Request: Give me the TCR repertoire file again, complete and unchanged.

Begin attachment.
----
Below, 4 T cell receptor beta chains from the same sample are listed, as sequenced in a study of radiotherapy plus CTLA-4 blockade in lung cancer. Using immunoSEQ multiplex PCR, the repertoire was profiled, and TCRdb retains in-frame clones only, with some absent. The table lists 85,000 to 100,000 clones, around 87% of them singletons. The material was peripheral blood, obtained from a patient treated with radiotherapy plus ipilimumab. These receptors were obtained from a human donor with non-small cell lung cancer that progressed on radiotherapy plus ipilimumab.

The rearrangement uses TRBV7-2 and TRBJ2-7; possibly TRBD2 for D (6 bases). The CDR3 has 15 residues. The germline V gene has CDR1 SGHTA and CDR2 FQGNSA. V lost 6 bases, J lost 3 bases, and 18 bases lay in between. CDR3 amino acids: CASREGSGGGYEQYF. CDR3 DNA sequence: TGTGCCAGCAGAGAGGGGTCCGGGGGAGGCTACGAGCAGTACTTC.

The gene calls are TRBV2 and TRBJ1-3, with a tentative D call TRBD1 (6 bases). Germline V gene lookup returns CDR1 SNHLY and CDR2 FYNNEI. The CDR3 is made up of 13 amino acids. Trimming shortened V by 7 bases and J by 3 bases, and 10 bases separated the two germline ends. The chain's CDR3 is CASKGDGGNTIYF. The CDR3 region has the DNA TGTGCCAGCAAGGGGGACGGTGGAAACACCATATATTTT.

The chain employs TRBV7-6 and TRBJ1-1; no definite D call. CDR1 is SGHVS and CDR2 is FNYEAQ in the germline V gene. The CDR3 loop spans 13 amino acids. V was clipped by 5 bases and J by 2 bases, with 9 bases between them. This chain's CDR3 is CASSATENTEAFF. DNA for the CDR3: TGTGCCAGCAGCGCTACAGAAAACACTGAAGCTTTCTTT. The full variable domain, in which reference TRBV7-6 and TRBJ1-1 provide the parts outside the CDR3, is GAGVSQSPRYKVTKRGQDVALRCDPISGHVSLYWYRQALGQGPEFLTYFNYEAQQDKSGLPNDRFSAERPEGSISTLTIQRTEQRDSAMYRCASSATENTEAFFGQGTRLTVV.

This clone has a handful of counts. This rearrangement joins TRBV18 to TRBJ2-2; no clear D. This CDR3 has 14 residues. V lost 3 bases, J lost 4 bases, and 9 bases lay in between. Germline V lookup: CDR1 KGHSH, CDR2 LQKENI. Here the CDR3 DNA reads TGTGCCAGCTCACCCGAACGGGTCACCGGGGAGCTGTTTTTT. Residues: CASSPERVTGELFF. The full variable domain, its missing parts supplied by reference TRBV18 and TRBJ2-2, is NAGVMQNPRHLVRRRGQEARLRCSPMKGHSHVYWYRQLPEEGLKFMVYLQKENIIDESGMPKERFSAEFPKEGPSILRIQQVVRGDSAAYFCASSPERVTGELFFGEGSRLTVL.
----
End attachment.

Below, 4 T cell receptor beta chains from the same sample are listed, as sequenced in a study of radiotherapy plus CTLA-4 blockade in lung cancer. Using immunoSEQ multiplex PCR, the repertoire was profiled, and TCRdb retains in-frame clones only, with some absent. The table lists 85,000 to 100,000 clones, around 87% of them singletons. The material was peripheral blood, obtained from a patient treated with radiotherapy plus ipilimumab. These receptors were obtained from a human donor with non-small cell lung cancer that progressed on radiotherapy plus ipilimumab.

The rearrangement uses TRBV7-2 and TRBJ2-7; possibly TRBD2 for D (6 bases). The CDR3 has 15 residues. The germline V gene has CDR1 SGHTA and CDR2 FQGNSA. V lost 6 bases, J lost 3 bases, and 18 bases lay in between. CDR3 amino acids: CASREGSGGGYEQYF. CDR3 DNA sequence: TGTGCCAGCAGAGAGGGGTCCGGGGGAGGCTACGAGCAGTACTTC.

The gene calls are TRBV2 and TRBJ1-3, with a tentative D call TRBD1 (6 bases). Germline V gene lookup returns CDR1 SNHLY and CDR2 FYNNEI. The CDR3 is made up of 13 amino acids. Trimming shortened V by 7 bases and J by 3 bases, and 10 bases separated the two germline ends. The chain's CDR3 is CASKGDGGNTIYF. The CDR3 region has the DNA TGTGCCAGCAAGGGGGACGGTGGAAACACCATATATTTT.

The chain employs TRBV7-6 and TRBJ1-1; no definite D call. CDR1 is SGHVS and CDR2 is FNYEAQ in the germline V gene. The CDR3 loop spans 13 amino acids. V was clipped by 5 bases and J by 2 bases, with 9 bases between them. This chain's CDR3 is CASSATENTEAFF. DNA for the CDR3: TGTGCCAGCAGCGCTACAGAAAACACTGAAGCTTTCTTT. The full variable domain, in which reference TRBV7-6 and TRBJ1-1 provide the parts outside the CDR3, is GAGVSQSPRYKVTKRGQDVALRCDPISGHVSLYWYRQALGQGPEFLTYFNYEAQQDKSGLPNDRFSAERPEGSISTLTIQRTEQRDSAMYRCASSATENTEAFFGQGTRLTVV.

This clone has a handful of counts. This rearrangement joins TRBV18 to TRBJ2-2; no clear D. This CDR3 has 14 residues. V lost 3 bases, J lost 4 bases, and 9 bases lay in between. Germline V lookup: CDR1 KGHSH, CDR2 LQKENI. Here the CDR3 DNA reads TGTGCCAGCTCACCCGAACGGGTCACCGGGGAGCTGTTTTTT. Residues: CASSPERVTGELFF. The full variable domain, its missing parts supplied by reference TRBV18 and TRBJ2-2, is NAGVMQNPRHLVRRRGQEARLRCSPMKGHSHVYWYRQLPEEGLKFMVYLQKENIIDESGMPKERFSAEFPKEGPSILRIQQVVRGDSAAYFCASSPERVTGELFFGEGSRLTVL.